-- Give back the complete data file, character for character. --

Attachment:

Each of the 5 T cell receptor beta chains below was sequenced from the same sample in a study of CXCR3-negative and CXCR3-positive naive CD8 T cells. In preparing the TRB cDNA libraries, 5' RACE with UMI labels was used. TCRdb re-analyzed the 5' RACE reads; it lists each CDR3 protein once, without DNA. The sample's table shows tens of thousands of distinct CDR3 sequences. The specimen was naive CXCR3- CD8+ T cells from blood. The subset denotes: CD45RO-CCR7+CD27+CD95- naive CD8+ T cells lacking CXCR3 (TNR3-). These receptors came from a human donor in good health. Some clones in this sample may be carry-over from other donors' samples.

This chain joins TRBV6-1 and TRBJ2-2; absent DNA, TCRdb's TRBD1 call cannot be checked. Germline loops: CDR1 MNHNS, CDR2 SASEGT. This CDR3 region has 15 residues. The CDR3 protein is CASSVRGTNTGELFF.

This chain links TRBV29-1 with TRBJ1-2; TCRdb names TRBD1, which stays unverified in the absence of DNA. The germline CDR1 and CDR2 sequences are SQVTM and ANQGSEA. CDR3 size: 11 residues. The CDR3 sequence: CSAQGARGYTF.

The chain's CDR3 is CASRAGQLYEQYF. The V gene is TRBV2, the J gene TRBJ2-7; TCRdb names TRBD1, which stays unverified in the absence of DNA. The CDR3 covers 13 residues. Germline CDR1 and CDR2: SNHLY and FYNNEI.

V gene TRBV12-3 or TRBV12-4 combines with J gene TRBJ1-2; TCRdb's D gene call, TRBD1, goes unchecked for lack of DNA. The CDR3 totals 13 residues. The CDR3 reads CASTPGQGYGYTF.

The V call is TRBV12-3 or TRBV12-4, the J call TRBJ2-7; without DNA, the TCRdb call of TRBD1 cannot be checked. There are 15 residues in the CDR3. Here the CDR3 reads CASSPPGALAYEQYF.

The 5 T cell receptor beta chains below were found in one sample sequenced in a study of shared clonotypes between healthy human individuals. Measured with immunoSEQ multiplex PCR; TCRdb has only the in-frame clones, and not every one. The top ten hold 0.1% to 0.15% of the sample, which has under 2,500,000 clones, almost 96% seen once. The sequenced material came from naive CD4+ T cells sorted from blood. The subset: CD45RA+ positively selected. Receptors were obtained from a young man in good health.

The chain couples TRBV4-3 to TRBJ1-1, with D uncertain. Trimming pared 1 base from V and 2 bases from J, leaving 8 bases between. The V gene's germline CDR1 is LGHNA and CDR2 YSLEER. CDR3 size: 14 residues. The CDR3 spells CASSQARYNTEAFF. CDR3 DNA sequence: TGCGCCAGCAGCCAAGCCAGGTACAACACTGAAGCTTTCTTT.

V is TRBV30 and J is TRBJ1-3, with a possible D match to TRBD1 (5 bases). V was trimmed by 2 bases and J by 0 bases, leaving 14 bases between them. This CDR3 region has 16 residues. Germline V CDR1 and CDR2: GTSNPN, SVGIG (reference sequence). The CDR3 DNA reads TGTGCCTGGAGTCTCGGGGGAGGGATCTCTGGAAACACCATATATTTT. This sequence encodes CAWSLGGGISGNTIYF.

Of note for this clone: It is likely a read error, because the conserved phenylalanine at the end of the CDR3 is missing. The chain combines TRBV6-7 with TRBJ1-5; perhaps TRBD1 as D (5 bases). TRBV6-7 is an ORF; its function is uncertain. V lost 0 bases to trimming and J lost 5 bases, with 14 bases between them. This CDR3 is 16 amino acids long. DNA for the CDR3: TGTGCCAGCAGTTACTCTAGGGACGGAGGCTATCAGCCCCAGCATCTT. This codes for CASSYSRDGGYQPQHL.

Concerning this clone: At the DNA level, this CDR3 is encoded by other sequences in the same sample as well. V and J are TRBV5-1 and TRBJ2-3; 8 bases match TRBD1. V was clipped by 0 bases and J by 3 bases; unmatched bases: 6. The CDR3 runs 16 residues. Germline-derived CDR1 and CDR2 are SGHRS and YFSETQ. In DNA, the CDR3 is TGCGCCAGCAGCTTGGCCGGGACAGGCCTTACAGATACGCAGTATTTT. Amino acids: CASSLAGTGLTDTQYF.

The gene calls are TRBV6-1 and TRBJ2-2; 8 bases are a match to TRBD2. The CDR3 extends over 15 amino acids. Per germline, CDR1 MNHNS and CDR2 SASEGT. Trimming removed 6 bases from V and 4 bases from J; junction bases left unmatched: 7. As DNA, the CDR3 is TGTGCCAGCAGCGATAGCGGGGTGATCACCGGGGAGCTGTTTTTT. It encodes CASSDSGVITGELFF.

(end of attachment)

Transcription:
Each of the 5 T cell receptor beta chains below was sequenced from the same sample in a study of CXCR3-negative and CXCR3-positive naive CD8 T cells. In preparing the TRB cDNA libraries, 5' RACE with UMI labels was used. TCRdb re-analyzed the 5' RACE reads; it lists each CDR3 protein once, without DNA. The sample's table shows tens of thousands of distinct CDR3 sequences. The specimen was naive CXCR3- CD8+ T cells from blood. The subset denotes: CD45RO-CCR7+CD27+CD95- naive CD8+ T cells lacking CXCR3 (TNR3-). These receptors came from a human donor in good health. Some clones in this sample may be carry-over from other donors' samples.

This chain joins TRBV6-1 and TRBJ2-2; absent DNA, TCRdb's TRBD1 call cannot be checked. Germline loops: CDR1 MNHNS, CDR2 SASEGT. This CDR3 region has 15 residues. The CDR3 protein is CASSVRGTNTGELFF.

This chain links TRBV29-1 with TRBJ1-2; TCRdb names TRBD1, which stays unverified in the absence of DNA. The germline CDR1 and CDR2 sequences are SQVTM and ANQGSEA. CDR3 size: 11 residues. The CDR3 sequence: CSAQGARGYTF.

The chain's CDR3 is CASRAGQLYEQYF. The V gene is TRBV2, the J gene TRBJ2-7; TCRdb names TRBD1, which stays unverified in the absence of DNA. The CDR3 covers 13 residues. Germline CDR1 and CDR2: SNHLY and FYNNEI.

V gene TRBV12-3 or TRBV12-4 combines with J gene TRBJ1-2; TCRdb's D gene call, TRBD1, goes unchecked for lack of DNA. The CDR3 totals 13 residues. The CDR3 reads CASTPGQGYGYTF.

The V call is TRBV12-3 or TRBV12-4, the J call TRBJ2-7; without DNA, the TCRdb call of TRBD1 cannot be checked. There are 15 residues in the CDR3. Here the CDR3 reads CASSPPGALAYEQYF.

The 5 T cell receptor beta chains below were found in one sample sequenced in a study of shared clonotypes between healthy human individuals. Measured with immunoSEQ multiplex PCR; TCRdb has only the in-frame clones, and not every one. The top ten hold 0.1% to 0.15% of the sample, which has under 2,500,000 clones, almost 96% seen once. The sequenced material came from naive CD4+ T cells sorted from blood. The subset: CD45RA+ positively selected. Receptors were obtained from a young man in good health.

The chain couples TRBV4-3 to TRBJ1-1, with D uncertain. Trimming pared 1 base from V and 2 bases from J, leaving 8 bases between. The V gene's germline CDR1 is LGHNA and CDR2 YSLEER. CDR3 size: 14 residues. The CDR3 spells CASSQARYNTEAFF. CDR3 DNA sequence: TGCGCCAGCAGCCAAGCCAGGTACAACACTGAAGCTTTCTTT.

V is TRBV30 and J is TRBJ1-3, with a possible D match to TRBD1 (5 bases). V was trimmed by 2 bases and J by 0 bases, leaving 14 bases between them. This CDR3 region has 16 residues. Germline V CDR1 and CDR2: GTSNPN, SVGIG (reference sequence). The CDR3 DNA reads TGTGCCTGGAGTCTCGGGGGAGGGATCTCTGGAAACACCATATATTTT. This sequence encodes CAWSLGGGISGNTIYF.

Of note for this clone: It is likely a read error, because the conserved phenylalanine at the end of the CDR3 is missing. The chain combines TRBV6-7 with TRBJ1-5; perhaps TRBD1 as D (5 bases). TRBV6-7 is an ORF; its function is uncertain. V lost 0 bases to trimming and J lost 5 bases, with 14 bases between them. This CDR3 is 16 amino acids long. DNA for the CDR3: TGTGCCAGCAGTTACTCTAGGGACGGAGGCTATCAGCCCCAGCATCTT. This codes for CASSYSRDGGYQPQHL.

Concerning this clone: At the DNA level, this CDR3 is encoded by other sequences in the same sample as well. V and J are TRBV5-1 and TRBJ2-3; 8 bases match TRBD1. V was clipped by 0 bases and J by 3 bases; unmatched bases: 6. The CDR3 runs 16 residues. Germline-derived CDR1 and CDR2 are SGHRS and YFSETQ. In DNA, the CDR3 is TGCGCCAGCAGCTTGGCCGGGACAGGCCTTACAGATACGCAGTATTTT. Amino acids: CASSLAGTGLTDTQYF.

The gene calls are TRBV6-1 and TRBJ2-2; 8 bases are a match to TRBD2. The CDR3 extends over 15 amino acids. Per germline, CDR1 MNHNS and CDR2 SASEGT. Trimming removed 6 bases from V and 4 bases from J; junction bases left unmatched: 7. As DNA, the CDR3 is TGTGCCAGCAGCGATAGCGGGGTGATCACCGGGGAGCTGTTTTTT. It encodes CASSDSGVITGELFF.